Rail

NTSB: Jumper wire install cause of Miami people mover crash

Posted on November 10, 2011

The National Transportation Safety Board (NTSB) determined that the probable cause of the Nov. 28, 2008, accident at Miami International Airport, involving an automated people mover train, was the installation by Johnson Controls Inc., maintenance technicians of a “jumper wire” that prevented the overspeed/overshoot system from activating to stop the train when the crystal within the primary program stop module failed.

"We have seen in this accident and other investigations that too often there is a lack of crucial safeguards," said NTSB Chairman Deborah A.P. Hersman. "The state did not oversee the safety of the people mover. Finally, at the federal government level, no agency has authority for the safety oversight of people movers, much less any fixed-guideway or transit operations."

On Nov. 28, 2008, a three-car automated people mover train operating on a fixed guideway at Miami International Airport  failed to stop at the passenger platform and struck a wall at the end of the guideway. As a result of the accident, a technician and five passengers on the train were injured.

The NTSB investigation also determined that the following factors contributed to the accident:

  • The failure of Johnson Controls Inc., to provide its maintenance technicians with specific procedures regarding the potential disabling of vital train control systems during passenger operations.
  • Ineffective safety oversight by the Miami-Dade Aviation Department.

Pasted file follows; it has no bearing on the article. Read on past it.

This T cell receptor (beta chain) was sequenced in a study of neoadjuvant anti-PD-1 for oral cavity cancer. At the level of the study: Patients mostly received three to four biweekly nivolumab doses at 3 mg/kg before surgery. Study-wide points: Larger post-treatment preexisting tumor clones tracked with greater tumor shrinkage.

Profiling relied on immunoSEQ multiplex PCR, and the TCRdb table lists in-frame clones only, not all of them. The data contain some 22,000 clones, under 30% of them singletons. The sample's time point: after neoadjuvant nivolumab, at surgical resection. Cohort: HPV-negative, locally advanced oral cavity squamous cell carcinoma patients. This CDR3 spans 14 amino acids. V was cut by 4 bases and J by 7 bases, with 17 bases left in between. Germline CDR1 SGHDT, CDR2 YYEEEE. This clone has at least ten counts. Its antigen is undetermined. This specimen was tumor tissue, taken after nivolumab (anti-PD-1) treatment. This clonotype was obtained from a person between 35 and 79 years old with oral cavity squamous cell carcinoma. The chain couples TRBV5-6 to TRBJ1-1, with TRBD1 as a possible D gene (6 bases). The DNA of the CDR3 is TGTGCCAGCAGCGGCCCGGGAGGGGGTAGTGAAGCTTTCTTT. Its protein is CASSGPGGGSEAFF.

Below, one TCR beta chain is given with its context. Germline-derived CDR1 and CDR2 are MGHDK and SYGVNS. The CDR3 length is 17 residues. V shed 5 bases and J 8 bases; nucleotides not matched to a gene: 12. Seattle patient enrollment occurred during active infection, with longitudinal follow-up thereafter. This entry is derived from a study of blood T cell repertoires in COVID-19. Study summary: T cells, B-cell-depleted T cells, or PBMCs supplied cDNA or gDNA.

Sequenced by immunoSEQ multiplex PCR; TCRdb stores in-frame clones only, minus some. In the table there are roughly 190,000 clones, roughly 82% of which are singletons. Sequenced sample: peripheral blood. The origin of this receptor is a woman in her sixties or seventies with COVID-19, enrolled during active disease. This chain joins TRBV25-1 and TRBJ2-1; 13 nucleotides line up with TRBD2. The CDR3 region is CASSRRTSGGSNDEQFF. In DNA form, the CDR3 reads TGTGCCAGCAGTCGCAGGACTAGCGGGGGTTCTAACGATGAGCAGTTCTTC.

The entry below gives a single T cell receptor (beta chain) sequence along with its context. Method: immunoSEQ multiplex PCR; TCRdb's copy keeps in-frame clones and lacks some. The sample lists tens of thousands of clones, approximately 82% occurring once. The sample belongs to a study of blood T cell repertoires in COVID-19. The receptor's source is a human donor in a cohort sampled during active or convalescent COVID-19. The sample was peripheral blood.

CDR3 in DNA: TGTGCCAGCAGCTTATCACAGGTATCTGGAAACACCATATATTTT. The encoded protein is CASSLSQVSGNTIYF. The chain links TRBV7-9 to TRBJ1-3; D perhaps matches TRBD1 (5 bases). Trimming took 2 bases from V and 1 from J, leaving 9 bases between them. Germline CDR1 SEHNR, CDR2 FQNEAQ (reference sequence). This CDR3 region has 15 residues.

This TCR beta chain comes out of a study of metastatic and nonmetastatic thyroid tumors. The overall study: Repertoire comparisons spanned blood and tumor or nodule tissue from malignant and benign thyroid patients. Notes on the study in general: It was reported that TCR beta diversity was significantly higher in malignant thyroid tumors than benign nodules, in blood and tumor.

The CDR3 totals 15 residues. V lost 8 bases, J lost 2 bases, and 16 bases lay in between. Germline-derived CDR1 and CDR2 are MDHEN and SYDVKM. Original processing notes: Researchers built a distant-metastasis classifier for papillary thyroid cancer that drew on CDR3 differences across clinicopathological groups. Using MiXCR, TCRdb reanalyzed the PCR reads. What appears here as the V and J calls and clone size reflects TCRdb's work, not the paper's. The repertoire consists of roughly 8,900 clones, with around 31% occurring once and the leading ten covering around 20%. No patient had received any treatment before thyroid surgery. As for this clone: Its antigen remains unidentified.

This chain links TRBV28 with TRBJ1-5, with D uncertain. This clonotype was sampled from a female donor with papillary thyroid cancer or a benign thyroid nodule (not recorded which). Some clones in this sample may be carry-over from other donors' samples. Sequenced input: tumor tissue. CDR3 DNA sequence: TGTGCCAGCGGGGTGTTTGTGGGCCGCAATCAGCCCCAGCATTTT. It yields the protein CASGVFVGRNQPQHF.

• Lack of adequate safety oversight of such systems by the state of Florida.
  • Lack of authority by the U.S. Department of Transportation to provide adequate safety oversight of such systems.

As a result of this accident, the NTSB issued five new safety recommendations to the U.S. Department of Transportation, the 50 States and the District of Columbia, Miami-Dade County and Johnson Controls Inc. The NTSB also reiterated a previously issued recommendation to the U.S. Department of Transportation.

A synopsis of the NTSB report, including the probable cause, findings, and a complete list of the safety recommendations, is available at http://www.ntsb.gov/news/events/2011/miami_fl/index.html. The NTSB's full report will be available on the website in several weeks.

View comments or post a comment on this story. (0 Comments)

More News

FRA makes $73M available for rail capital projects, ops assistance

The grants are expected to leverage private, state, and local investments to boost a wide range of rail projects, including the potential for implementing PTC.

Stantec to lead $1.9 billion rail modernization project

The project will add a 9.8-mile third track and add critical capacity on Long Island Rail Road’s busiest corridor.

MTA workers spill 'secrets' of the NYC subway system

Train conductors answer questions about the safest place to sit in the railcar and whether a "sick person" is a euphemism for something else.

First Oklahoma City Streetcar delivered

Each streetcar can carry 104 passengers, and each stop will be served every 12 to 15 minutes.

Siemens, Atlanta Streetcar form techical, digital service partnership

Under the partnership, Siemens will provide technical support and materials for all preventative and corrective maintenance related to the streetcars.

See More News

Post a Comment

Post Comment

Comments (0)

More From The World's Largest Fleet Publisher

Automotive Fleet

The Car and truck fleet and leasing management magazine

Business Fleet

managing 10-50 company vehicles

Fleet Financials

Executive vehicle management

Government Fleet

managing public sector vehicles & equipment

TruckingInfo.com

THE COMMERCIAL TRUCK INDUSTRY’S MOST IN-DEPTH INFORMATION SOURCE

Work Truck Magazine

The number 1 resource for vocational truck fleets

Schoolbus Fleet

Serving school transportation professionals in the U.S. and Canada

LCT Magazine

Luxury Coach & Transportation

Please sign in or register to .    Close